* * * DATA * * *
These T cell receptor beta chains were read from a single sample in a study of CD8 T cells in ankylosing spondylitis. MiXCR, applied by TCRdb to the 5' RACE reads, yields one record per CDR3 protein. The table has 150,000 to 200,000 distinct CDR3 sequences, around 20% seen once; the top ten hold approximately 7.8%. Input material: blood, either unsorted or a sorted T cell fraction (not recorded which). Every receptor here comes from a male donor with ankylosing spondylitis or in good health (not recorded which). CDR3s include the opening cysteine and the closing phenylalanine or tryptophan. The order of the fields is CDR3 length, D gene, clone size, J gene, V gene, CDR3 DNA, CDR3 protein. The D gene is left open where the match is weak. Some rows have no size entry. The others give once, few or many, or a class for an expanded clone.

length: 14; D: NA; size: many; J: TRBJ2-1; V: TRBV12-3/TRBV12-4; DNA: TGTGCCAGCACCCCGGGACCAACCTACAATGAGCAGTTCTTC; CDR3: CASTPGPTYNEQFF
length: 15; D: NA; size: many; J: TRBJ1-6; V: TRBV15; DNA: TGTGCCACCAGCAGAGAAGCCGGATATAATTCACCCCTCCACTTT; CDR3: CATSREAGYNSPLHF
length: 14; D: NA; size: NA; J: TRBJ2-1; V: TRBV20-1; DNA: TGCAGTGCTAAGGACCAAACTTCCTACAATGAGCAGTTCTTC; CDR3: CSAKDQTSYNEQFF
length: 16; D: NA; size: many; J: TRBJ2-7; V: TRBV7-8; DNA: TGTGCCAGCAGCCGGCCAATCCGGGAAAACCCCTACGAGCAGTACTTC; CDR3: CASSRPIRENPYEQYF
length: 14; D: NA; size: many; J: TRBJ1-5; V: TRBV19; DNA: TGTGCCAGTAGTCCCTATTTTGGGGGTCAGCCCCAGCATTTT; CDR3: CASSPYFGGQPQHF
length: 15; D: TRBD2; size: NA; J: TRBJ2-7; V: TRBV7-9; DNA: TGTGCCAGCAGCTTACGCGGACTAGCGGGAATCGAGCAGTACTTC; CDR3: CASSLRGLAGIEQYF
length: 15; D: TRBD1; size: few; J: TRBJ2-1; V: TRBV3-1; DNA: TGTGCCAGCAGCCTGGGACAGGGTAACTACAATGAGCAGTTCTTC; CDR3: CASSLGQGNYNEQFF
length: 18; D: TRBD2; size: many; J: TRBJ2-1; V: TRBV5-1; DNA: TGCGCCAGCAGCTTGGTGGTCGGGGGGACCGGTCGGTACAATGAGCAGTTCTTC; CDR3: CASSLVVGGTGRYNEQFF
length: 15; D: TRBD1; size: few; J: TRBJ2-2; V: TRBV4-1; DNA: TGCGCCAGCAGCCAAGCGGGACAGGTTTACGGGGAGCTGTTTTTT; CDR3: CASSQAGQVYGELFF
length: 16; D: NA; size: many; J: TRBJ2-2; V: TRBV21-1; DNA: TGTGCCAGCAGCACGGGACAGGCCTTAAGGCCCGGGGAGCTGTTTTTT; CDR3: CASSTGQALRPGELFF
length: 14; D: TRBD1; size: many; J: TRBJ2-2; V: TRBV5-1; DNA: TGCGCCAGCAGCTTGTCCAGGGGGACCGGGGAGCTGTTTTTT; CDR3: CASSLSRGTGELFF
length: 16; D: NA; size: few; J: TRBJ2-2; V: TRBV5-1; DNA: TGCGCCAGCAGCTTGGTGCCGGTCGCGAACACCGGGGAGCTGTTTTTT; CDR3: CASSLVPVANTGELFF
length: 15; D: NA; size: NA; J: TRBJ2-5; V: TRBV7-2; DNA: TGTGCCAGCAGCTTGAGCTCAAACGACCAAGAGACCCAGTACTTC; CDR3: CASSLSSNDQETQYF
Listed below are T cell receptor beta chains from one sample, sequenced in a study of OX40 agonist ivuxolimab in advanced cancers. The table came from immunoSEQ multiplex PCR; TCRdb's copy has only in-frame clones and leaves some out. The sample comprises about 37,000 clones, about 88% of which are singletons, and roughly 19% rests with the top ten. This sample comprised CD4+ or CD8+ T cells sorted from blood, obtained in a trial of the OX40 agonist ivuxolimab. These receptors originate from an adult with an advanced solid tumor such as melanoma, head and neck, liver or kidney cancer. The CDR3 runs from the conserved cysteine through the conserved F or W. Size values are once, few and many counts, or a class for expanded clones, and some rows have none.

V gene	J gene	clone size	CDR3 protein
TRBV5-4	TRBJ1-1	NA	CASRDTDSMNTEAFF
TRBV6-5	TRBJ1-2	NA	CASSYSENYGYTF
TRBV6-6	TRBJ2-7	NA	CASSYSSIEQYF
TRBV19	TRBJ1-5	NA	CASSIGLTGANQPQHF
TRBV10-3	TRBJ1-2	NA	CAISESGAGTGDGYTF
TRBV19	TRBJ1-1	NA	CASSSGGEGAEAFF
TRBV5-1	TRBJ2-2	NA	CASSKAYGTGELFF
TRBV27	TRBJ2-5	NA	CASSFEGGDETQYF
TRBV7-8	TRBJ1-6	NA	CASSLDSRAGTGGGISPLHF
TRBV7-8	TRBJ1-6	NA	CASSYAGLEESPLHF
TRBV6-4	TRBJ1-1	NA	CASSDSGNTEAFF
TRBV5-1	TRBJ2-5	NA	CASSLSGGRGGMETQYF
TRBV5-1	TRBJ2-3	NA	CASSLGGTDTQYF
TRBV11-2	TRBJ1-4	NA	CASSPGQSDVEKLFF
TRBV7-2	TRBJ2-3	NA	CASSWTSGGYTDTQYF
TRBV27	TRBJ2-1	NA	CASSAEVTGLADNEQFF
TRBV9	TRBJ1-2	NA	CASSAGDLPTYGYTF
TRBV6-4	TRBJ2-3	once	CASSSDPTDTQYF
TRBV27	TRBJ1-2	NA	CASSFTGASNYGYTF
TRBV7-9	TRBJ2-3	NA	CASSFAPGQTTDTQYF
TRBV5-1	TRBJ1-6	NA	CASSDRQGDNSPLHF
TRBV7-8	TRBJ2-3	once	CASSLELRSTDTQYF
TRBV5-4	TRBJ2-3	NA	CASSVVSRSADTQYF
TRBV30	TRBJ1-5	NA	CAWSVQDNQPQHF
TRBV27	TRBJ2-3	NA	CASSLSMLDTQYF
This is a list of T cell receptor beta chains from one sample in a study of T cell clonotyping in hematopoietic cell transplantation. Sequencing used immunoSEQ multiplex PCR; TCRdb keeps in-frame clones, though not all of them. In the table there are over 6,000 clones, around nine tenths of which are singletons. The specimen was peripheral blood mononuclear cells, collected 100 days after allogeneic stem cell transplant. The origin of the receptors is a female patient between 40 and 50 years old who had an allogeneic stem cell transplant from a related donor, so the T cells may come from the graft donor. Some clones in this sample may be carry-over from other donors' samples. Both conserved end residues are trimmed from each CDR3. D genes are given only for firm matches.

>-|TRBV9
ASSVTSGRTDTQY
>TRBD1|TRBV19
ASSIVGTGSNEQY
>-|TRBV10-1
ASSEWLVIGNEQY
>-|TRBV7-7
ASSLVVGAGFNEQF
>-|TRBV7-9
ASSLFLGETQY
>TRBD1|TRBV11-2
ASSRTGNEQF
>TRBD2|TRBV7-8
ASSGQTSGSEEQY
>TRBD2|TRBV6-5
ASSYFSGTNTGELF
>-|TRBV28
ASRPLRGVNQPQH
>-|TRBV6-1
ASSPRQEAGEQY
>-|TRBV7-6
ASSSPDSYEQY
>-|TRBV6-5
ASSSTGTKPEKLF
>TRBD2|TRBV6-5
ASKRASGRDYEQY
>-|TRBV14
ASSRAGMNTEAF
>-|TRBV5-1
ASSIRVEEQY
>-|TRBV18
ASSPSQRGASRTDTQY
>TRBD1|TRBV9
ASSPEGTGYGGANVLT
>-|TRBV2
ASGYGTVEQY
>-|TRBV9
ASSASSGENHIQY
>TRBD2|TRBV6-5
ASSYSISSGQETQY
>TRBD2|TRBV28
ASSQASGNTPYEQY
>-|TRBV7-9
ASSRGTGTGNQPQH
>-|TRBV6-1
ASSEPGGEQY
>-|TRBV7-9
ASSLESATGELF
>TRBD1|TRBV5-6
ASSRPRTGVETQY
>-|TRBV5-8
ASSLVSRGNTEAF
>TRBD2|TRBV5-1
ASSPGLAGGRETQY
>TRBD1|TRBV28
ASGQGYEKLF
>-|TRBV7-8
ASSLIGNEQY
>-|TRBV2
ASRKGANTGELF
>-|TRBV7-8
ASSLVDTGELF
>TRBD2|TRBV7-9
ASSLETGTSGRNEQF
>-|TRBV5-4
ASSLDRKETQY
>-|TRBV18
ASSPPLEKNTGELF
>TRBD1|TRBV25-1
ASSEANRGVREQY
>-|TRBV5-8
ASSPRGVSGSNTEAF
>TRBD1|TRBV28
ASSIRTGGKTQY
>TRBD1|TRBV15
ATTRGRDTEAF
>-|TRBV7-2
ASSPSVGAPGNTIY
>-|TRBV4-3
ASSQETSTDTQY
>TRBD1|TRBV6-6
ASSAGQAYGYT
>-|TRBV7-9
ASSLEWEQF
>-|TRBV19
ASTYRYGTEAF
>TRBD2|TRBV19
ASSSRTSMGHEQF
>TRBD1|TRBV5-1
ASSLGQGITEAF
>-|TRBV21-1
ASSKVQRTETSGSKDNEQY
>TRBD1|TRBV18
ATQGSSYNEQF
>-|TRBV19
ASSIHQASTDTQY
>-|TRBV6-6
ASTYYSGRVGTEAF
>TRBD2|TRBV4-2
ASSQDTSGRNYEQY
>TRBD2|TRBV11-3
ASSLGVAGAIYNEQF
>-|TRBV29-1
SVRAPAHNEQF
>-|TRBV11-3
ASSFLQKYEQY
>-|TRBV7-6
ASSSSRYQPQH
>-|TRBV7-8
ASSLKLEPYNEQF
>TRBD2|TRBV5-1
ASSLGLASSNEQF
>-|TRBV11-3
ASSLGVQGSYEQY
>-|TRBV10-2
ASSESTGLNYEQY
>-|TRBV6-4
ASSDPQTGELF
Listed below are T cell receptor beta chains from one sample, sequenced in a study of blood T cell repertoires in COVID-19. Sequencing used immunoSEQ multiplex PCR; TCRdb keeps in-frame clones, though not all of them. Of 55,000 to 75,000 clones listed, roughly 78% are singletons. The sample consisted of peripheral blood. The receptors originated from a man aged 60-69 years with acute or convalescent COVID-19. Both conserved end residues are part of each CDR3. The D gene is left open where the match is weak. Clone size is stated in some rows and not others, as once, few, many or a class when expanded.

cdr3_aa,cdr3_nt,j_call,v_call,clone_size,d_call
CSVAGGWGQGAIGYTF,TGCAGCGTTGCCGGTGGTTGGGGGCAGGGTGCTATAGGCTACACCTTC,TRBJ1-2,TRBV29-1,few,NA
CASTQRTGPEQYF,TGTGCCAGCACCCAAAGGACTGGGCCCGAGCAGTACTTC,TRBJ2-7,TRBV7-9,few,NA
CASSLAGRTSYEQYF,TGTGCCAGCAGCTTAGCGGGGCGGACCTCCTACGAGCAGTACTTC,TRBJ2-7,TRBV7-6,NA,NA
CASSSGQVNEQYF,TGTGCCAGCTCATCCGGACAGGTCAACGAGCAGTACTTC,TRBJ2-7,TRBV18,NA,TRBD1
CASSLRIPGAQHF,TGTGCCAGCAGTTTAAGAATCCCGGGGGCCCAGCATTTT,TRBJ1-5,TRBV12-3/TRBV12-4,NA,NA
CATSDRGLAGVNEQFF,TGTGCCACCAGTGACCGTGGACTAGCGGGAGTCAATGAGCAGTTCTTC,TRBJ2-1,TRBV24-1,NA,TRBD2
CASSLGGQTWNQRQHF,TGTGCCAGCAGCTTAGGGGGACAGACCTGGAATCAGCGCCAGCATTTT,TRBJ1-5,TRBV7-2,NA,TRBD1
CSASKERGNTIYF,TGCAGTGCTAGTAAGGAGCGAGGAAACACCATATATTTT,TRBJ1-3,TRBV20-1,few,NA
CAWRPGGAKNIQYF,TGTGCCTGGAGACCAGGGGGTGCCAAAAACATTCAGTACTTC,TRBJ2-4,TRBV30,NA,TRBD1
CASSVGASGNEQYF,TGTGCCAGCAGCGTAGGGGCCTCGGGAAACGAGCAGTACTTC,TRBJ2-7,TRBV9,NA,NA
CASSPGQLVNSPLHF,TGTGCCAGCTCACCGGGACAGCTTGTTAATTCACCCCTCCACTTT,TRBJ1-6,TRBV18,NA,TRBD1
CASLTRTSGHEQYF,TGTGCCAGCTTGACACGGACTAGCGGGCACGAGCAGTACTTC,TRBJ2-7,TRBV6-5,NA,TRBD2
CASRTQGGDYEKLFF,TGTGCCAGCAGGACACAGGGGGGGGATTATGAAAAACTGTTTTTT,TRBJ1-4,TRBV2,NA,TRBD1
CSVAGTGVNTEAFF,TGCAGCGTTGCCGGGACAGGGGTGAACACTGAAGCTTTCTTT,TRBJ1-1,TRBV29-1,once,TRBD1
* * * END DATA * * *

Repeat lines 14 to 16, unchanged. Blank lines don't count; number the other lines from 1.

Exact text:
length: 15; D: NA; size: NA; J: TRBJ2-5; V: TRBV7-2; DNA: TGTGCCAGCAGCTTGAGCTCAAACGACCAAGAGACCCAGTACTTC; CDR3: CASSLSSNDQETQYF
Listed below are T cell receptor beta chains from one sample, sequenced in a study of OX40 agonist ivuxolimab in advanced cancers. The table came from immunoSEQ multiplex PCR; TCRdb's copy has only in-frame clones and leaves some out. The sample comprises about 37,000 clones, about 88% of which are singletons, and roughly 19% rests with the top ten. This sample comprised CD4+ or CD8+ T cells sorted from blood, obtained in a trial of the OX40 agonist ivuxolimab. These receptors originate from an adult with an advanced solid tumor such as melanoma, head and neck, liver or kidney cancer. The CDR3 runs from the conserved cysteine through the conserved F or W. Size values are once, few and many counts, or a class for expanded clones, and some rows have none.

V gene	J gene	clone size	CDR3 protein